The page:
The 23-year-old student who jumped off the 19th floor of a posh hotel at Bandstand, Bandra, on Monday evening, had written about suicide in a few posts on his Facebook page, indicating he may have had reached out for help, according to the Bandra police.
Arjun Bharadwaj, who hailed from Bangalore and was a student of Narsee Monjee Institute of Management Studies here, had jumped allegedly under the influence of alcohol. He left a note in which he wrote depression and drug use had taken a toll on his life, the police had said on Monday. He also recorded a video tutorial on how to commit suicide, which has since gone viral on social media.
Senior police inspector Pandit Thakare of Bandra police station said, “We will talk to his friends, family members on Tuesday and we will ascertain why he took the step.”
When asked if the police will investigate the drug abuse angle as mentioned in his note, Thakare said,”We will try, but I don’t know if his friends will help us.”
According to the police, Arjun’s father had come to Mumbai from Bengaluru three days ago after his friends told his father about his Facebook posts on suicide. On Saturday, Arjun’s father met him and tried to speak him out of it. Arjun lived alone in his Andheri flat, the police said.
Arjun, police said, had failed in college and could not clear his TY BCom. His father had retired and so there was pressure on him to complete his studies and get a job to support their family of four. He has a younger brother studying in Class 10.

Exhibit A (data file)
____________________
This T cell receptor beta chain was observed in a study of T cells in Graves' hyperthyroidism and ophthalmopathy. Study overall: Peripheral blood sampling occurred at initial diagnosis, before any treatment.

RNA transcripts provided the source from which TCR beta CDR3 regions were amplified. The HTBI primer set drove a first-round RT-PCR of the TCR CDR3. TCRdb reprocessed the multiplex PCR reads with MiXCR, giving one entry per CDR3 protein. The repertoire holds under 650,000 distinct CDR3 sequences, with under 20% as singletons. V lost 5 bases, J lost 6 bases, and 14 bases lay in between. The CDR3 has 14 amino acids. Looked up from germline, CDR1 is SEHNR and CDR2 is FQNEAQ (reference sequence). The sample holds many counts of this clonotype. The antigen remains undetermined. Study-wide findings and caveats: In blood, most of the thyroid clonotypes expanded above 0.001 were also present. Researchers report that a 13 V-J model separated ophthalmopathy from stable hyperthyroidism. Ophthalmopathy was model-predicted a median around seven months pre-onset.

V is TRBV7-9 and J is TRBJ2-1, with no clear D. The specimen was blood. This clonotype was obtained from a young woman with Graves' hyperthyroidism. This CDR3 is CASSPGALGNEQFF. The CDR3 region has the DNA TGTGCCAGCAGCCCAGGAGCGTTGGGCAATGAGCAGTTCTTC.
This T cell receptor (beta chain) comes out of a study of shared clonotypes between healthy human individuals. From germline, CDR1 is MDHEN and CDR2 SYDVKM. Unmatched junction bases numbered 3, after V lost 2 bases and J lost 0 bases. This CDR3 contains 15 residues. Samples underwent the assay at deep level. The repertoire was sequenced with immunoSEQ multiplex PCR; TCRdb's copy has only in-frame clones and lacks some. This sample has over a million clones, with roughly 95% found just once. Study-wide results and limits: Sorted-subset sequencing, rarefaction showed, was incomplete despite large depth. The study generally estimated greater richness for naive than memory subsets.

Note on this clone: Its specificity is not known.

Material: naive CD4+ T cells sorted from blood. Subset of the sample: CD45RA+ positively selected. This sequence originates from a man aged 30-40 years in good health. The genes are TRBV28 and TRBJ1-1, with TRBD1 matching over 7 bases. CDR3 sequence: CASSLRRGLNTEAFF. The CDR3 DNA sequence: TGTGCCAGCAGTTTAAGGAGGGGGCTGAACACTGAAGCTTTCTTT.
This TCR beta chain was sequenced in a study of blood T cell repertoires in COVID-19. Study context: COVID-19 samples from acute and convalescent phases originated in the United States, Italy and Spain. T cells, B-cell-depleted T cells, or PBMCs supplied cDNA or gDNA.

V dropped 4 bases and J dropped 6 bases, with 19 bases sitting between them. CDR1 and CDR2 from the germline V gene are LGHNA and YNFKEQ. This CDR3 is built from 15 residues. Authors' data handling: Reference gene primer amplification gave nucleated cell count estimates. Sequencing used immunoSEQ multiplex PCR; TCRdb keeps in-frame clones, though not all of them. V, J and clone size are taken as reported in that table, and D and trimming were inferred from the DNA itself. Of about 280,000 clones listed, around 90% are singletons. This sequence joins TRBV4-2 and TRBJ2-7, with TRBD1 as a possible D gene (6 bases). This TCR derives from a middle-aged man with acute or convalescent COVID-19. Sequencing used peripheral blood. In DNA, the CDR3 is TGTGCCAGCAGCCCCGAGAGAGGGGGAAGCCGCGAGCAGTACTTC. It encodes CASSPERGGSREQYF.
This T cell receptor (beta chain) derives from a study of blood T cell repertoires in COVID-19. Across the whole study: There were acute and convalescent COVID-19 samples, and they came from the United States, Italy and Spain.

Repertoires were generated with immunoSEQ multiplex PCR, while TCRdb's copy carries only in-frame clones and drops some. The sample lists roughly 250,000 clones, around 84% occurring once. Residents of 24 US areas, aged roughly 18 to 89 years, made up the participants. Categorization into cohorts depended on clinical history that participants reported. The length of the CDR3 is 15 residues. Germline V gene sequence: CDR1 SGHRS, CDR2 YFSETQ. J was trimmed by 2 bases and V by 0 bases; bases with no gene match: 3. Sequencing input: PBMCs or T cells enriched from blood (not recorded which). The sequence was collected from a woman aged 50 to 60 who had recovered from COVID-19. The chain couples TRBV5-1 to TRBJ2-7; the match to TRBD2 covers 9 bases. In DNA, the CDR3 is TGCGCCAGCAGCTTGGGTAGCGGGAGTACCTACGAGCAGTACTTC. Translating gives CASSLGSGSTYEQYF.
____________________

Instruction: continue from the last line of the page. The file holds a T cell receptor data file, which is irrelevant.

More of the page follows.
According to the police, he was depressed and took to drugs. “He also consumed alcohol, a common step by most people who had committed suicide,” said a doctor at one of the city’s post-mortem centres.
Psychiatrist Dr Harish Shetty, who has conducted several hundreds of workshops on suicide prevention in Mumbai colleges, told HT, “There are four main issues here. Why don’t top-notch educational institutes have a full fledged counselling centre, knowing well that many students leave their home for studies. Suicide is an epidemic that kills more people than TB, malaria and dengue, then why not have a senior officer in the government to deal with this problem as there is for other diseases. Also, all students should be mental health soldiers and must identify such students who need help. Psychological vigilance in educational institutions is required. The boy was talking about suicides and hence he should have been screened by a mental health professional.”
The Mumbai police too took to their Twitter handle and appealed to youngsters to contact them on 100, promising to listen to their problems.